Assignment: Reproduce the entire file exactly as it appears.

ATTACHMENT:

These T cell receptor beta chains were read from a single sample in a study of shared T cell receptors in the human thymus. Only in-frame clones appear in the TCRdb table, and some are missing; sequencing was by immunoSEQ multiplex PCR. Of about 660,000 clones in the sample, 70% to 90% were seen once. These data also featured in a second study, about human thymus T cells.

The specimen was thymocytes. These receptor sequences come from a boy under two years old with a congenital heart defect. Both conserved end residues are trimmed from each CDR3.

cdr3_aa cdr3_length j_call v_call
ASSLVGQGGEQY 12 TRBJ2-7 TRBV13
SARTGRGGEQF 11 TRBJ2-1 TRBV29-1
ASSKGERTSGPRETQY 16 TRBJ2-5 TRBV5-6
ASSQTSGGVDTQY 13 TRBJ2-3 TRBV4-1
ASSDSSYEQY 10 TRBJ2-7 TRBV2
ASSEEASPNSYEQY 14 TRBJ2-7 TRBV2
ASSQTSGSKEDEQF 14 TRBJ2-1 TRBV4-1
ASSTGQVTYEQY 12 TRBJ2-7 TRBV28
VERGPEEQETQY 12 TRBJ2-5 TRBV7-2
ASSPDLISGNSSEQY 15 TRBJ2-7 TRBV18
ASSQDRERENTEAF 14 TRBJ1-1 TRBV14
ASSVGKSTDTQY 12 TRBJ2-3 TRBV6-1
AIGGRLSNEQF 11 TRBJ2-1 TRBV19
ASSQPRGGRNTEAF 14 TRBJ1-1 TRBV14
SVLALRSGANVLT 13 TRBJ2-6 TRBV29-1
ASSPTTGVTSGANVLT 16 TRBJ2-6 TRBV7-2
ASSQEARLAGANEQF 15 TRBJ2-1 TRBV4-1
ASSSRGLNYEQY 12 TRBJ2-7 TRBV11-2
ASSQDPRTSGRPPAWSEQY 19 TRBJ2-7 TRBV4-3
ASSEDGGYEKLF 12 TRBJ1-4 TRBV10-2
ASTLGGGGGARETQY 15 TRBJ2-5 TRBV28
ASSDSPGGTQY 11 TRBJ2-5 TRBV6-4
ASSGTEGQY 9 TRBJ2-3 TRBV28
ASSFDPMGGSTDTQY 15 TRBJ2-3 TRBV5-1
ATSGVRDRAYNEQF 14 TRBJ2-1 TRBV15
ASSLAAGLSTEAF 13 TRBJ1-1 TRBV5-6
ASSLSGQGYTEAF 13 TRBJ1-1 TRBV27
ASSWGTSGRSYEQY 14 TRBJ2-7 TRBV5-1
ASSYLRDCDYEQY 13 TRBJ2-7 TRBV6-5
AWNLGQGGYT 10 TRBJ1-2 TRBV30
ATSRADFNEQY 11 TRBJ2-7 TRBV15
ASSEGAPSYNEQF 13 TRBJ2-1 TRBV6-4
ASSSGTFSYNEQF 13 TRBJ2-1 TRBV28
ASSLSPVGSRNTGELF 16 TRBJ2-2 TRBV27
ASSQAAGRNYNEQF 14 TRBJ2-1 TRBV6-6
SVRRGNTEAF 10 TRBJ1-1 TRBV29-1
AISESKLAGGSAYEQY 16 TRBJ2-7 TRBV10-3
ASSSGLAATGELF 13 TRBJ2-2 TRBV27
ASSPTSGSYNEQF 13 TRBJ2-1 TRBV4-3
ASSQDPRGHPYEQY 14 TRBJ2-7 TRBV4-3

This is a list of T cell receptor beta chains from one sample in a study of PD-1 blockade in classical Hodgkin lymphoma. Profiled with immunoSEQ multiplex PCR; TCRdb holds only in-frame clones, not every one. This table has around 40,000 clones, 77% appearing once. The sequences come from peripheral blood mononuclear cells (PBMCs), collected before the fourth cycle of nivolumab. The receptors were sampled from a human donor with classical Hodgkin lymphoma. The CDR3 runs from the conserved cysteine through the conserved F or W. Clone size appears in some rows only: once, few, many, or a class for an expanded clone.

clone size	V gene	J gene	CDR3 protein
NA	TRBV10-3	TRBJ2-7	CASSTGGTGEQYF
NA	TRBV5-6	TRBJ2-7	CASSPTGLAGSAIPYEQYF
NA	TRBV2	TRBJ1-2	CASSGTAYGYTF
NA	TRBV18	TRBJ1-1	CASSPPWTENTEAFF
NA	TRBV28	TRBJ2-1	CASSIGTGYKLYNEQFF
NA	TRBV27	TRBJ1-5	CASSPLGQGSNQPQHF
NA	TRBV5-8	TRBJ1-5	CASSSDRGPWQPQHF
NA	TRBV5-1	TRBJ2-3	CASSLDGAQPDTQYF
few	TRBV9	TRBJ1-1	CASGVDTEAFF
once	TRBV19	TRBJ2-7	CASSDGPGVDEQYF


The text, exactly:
These T cell receptor beta chains were read from a single sample in a study of shared T cell receptors in the human thymus. Only in-frame clones appear in the TCRdb table, and some are missing; sequencing was by immunoSEQ multiplex PCR. Of about 660,000 clones in the sample, 70% to 90% were seen once. These data also featured in a second study, about human thymus T cells.

The specimen was thymocytes. These receptor sequences come from a boy under two years old with a congenital heart defect. Both conserved end residues are trimmed from each CDR3.

cdr3_aa cdr3_length j_call v_call
ASSLVGQGGEQY 12 TRBJ2-7 TRBV13
SARTGRGGEQF 11 TRBJ2-1 TRBV29-1
ASSKGERTSGPRETQY 16 TRBJ2-5 TRBV5-6
ASSQTSGGVDTQY 13 TRBJ2-3 TRBV4-1
ASSDSSYEQY 10 TRBJ2-7 TRBV2
ASSEEASPNSYEQY 14 TRBJ2-7 TRBV2
ASSQTSGSKEDEQF 14 TRBJ2-1 TRBV4-1
ASSTGQVTYEQY 12 TRBJ2-7 TRBV28
VERGPEEQETQY 12 TRBJ2-5 TRBV7-2
ASSPDLISGNSSEQY 15 TRBJ2-7 TRBV18
ASSQDRERENTEAF 14 TRBJ1-1 TRBV14
ASSVGKSTDTQY 12 TRBJ2-3 TRBV6-1
AIGGRLSNEQF 11 TRBJ2-1 TRBV19
ASSQPRGGRNTEAF 14 TRBJ1-1 TRBV14
SVLALRSGANVLT 13 TRBJ2-6 TRBV29-1
ASSPTTGVTSGANVLT 16 TRBJ2-6 TRBV7-2
ASSQEARLAGANEQF 15 TRBJ2-1 TRBV4-1
ASSSRGLNYEQY 12 TRBJ2-7 TRBV11-2
ASSQDPRTSGRPPAWSEQY 19 TRBJ2-7 TRBV4-3
ASSEDGGYEKLF 12 TRBJ1-4 TRBV10-2
ASTLGGGGGARETQY 15 TRBJ2-5 TRBV28
ASSDSPGGTQY 11 TRBJ2-5 TRBV6-4
ASSGTEGQY 9 TRBJ2-3 TRBV28
ASSFDPMGGSTDTQY 15 TRBJ2-3 TRBV5-1
ATSGVRDRAYNEQF 14 TRBJ2-1 TRBV15
ASSLAAGLSTEAF 13 TRBJ1-1 TRBV5-6
ASSLSGQGYTEAF 13 TRBJ1-1 TRBV27
ASSWGTSGRSYEQY 14 TRBJ2-7 TRBV5-1
ASSYLRDCDYEQY 13 TRBJ2-7 TRBV6-5
AWNLGQGGYT 10 TRBJ1-2 TRBV30
ATSRADFNEQY 11 TRBJ2-7 TRBV15
ASSEGAPSYNEQF 13 TRBJ2-1 TRBV6-4
ASSSGTFSYNEQF 13 TRBJ2-1 TRBV28
ASSLSPVGSRNTGELF 16 TRBJ2-2 TRBV27
ASSQAAGRNYNEQF 14 TRBJ2-1 TRBV6-6
SVRRGNTEAF 10 TRBJ1-1 TRBV29-1
AISESKLAGGSAYEQY 16 TRBJ2-7 TRBV10-3
ASSSGLAATGELF 13 TRBJ2-2 TRBV27
ASSPTSGSYNEQF 13 TRBJ2-1 TRBV4-3
ASSQDPRGHPYEQY 14 TRBJ2-7 TRBV4-3

This is a list of T cell receptor beta chains from one sample in a study of PD-1 blockade in classical Hodgkin lymphoma. Profiled with immunoSEQ multiplex PCR; TCRdb holds only in-frame clones, not every one. This table has around 40,000 clones, 77% appearing once. The sequences come from peripheral blood mononuclear cells (PBMCs), collected before the fourth cycle of nivolumab. The receptors were sampled from a human donor with classical Hodgkin lymphoma. The CDR3 runs from the conserved cysteine through the conserved F or W. Clone size appears in some rows only: once, few, many, or a class for an expanded clone.

clone size	V gene	J gene	CDR3 protein
NA	TRBV10-3	TRBJ2-7	CASSTGGTGEQYF
NA	TRBV5-6	TRBJ2-7	CASSPTGLAGSAIPYEQYF
NA	TRBV2	TRBJ1-2	CASSGTAYGYTF
NA	TRBV18	TRBJ1-1	CASSPPWTENTEAFF
NA	TRBV28	TRBJ2-1	CASSIGTGYKLYNEQFF
NA	TRBV27	TRBJ1-5	CASSPLGQGSNQPQHF
NA	TRBV5-8	TRBJ1-5	CASSSDRGPWQPQHF
NA	TRBV5-1	TRBJ2-3	CASSLDGAQPDTQYF
few	TRBV9	TRBJ1-1	CASGVDTEAFF
once	TRBV19	TRBJ2-7	CASSDGPGVDEQYF